This is why we’re putting in place a smarter agent. One that would watch the current error rate and incoming traffic from Datadog, and if it detects any unusual spike, would toggle the filter off automatically, pre-emptively.

That way, if there is actually an incident, we already have the APM traces in advance, and can start investigating right away. But most of the time, nothing is sent, because we don’t need it.

Metrics: Keep Only What Matters

Next, we had a look at our metrics. The cost of metrics was only 10% of the total cost, but we knew that this cost will only grow over time as it’s tightly tied to the number of customers and usage of the features.

We’re using Datadog, and Datadog charges based on the cardinality (number of different values) of the tags. We defined guidelines with the dev teams about what would be an “acceptable cardinality”.

We came up with three buckets. A blocklist of tags we’ll always reject. An allowlist of tags we’ll always accept. And the most dreaded bucket of “it depends” tags.

In the blocklist, we put the `pod_id`, because its cardinality is almost infinite and has no practical use.

The allow list contains any tags with a cardinality lower than 10. We also had some special tags, like `customer_id`, that were also always accepted. Even if their cardinality was huge, we knew we needed a way to filter metrics by customers, so we decided to always accept it.

The more nuanced “it depends” bucket is for tags that have an acceptable cardinality today, but will grow linearly over time. This includes anything related to the number of requests, servers, hosts, etc. Those tags need to be discussed on a case-by-case basis with the devs.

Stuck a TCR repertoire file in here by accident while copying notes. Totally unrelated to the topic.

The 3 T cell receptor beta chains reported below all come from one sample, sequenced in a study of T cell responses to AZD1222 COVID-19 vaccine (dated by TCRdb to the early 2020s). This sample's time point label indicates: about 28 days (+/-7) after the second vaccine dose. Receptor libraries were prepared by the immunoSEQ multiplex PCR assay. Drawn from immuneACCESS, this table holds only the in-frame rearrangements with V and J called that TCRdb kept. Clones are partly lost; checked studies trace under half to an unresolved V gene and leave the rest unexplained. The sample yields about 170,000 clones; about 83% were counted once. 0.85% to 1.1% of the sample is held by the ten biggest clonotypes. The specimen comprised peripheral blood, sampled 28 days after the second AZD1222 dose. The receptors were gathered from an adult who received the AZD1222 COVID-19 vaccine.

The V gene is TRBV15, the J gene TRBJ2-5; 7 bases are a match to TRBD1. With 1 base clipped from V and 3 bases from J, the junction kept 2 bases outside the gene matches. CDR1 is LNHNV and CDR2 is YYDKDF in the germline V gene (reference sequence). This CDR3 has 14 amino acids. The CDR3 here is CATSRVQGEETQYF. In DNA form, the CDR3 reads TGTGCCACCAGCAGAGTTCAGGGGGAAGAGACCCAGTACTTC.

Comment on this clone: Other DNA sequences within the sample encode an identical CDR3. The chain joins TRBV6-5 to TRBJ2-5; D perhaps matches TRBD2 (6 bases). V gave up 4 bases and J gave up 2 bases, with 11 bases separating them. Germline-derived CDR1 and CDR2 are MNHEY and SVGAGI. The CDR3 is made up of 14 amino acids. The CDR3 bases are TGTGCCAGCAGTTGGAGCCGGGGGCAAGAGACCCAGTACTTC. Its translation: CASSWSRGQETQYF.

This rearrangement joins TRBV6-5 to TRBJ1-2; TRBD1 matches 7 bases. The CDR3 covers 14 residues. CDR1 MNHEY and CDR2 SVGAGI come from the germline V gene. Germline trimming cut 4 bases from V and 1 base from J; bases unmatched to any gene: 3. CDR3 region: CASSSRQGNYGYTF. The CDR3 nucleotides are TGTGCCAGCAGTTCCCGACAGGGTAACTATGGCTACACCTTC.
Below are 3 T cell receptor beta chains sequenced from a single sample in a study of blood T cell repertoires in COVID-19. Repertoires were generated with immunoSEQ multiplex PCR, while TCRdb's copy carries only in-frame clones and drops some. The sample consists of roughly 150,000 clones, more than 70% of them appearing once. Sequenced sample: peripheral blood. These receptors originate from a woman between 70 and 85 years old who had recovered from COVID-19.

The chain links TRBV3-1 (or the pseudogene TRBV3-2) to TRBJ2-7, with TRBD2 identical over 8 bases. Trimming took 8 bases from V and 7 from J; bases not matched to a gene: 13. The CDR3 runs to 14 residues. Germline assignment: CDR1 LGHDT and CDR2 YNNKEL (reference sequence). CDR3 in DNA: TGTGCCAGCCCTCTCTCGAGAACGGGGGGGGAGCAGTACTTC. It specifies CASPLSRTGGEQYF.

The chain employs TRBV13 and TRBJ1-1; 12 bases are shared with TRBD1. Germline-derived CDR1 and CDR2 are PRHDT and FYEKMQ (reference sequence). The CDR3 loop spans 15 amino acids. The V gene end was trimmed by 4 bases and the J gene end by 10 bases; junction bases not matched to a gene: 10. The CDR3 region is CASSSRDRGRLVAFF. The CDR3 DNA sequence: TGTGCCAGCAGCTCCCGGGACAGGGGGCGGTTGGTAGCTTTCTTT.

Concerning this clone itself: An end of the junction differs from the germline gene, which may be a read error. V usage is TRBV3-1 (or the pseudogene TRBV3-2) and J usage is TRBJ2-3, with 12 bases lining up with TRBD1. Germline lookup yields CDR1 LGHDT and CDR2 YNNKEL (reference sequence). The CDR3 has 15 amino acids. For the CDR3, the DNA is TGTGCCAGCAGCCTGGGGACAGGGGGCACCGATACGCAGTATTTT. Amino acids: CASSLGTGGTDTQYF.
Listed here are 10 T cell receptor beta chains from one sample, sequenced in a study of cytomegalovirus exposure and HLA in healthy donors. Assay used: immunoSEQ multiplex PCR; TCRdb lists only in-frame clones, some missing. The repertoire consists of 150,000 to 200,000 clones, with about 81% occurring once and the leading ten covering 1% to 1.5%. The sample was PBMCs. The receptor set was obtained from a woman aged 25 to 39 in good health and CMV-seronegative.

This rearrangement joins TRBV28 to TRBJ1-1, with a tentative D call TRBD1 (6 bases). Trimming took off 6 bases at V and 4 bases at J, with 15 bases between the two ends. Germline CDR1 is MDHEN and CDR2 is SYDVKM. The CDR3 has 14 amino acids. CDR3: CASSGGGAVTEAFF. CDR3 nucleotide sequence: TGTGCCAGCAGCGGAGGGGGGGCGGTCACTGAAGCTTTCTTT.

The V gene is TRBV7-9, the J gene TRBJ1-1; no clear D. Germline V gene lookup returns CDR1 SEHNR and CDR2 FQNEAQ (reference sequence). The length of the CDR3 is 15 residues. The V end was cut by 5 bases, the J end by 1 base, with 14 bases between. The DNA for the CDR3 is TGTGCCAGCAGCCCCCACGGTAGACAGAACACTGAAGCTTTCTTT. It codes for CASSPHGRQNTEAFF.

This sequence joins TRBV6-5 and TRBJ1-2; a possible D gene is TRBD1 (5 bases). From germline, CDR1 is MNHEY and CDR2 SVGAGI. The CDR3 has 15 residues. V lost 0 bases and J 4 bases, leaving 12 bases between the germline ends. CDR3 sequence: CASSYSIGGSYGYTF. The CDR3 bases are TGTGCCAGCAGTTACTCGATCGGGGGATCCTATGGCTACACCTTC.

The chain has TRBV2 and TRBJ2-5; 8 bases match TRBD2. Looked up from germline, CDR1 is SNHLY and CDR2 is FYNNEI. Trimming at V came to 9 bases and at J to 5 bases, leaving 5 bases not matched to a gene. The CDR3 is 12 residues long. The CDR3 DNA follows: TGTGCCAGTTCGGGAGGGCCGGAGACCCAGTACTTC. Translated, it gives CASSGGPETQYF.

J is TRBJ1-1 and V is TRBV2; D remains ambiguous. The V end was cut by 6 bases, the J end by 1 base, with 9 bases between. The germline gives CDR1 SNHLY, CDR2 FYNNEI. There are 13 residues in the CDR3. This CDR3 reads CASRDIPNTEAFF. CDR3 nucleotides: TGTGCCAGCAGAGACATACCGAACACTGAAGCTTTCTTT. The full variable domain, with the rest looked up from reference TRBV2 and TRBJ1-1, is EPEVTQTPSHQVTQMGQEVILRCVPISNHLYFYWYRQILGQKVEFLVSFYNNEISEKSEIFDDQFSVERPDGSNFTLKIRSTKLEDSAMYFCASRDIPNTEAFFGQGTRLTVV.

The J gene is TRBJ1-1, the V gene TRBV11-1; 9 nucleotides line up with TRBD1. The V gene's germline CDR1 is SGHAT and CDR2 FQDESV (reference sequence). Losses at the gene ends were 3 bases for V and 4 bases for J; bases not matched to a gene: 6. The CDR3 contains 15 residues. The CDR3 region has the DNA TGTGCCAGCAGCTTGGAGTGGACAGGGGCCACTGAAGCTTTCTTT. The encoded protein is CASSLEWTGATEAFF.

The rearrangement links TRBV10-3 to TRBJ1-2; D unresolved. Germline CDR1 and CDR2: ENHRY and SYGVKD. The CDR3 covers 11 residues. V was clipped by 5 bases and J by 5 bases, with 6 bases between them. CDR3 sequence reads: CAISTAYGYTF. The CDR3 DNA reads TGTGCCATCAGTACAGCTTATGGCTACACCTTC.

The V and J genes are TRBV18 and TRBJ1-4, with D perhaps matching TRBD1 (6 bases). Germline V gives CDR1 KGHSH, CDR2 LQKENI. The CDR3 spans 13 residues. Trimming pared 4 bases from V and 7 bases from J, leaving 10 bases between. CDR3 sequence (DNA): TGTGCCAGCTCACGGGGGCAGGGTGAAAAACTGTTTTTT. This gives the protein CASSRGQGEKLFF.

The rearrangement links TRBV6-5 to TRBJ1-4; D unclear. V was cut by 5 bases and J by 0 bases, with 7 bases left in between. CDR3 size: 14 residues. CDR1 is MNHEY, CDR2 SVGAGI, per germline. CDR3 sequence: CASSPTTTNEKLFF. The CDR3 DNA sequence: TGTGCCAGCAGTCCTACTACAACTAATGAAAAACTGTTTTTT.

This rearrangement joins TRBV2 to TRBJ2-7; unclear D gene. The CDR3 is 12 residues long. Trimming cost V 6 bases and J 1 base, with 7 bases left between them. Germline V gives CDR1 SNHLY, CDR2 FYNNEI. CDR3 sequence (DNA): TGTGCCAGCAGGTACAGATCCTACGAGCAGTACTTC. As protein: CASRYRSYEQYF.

All those choices and the rationale behind it are documented, and knowledge has been shared across the teams. But we also automated it. We have another agent that checks our Datadog configuration regularly to see if the actual tags sent matches the guideline we define. We compare the tags we really use inside dashboards and alerts to keep only the active tags and remove the others on each metric.

Those small optimizations reduced the average of metrics cardinality by 73%, reducing our monthly bill from $10k to $1.5k.

Ophélie concluded that all those optimizations reduced our estimated cost from $1.5M to $400k \o/

A captivated audience

Scaphandre: Deep dive in your consumption metrics

The second talk was by Benoit Petit (and Benoit, once again we heavily thank you for accepting to present something within a 4 hours notice). Benoit is the maintainer of Scaphandre, an open source tool to gather electrical consumption of the server it’s installed on.

Scaphandre is an incredible tool to see how one can reduce its energy consumption by identifying the worst offenders in a fleet. It can send its data to Prometheus and allow filtering by process command line (so you can see which one of your services consumes more, for example).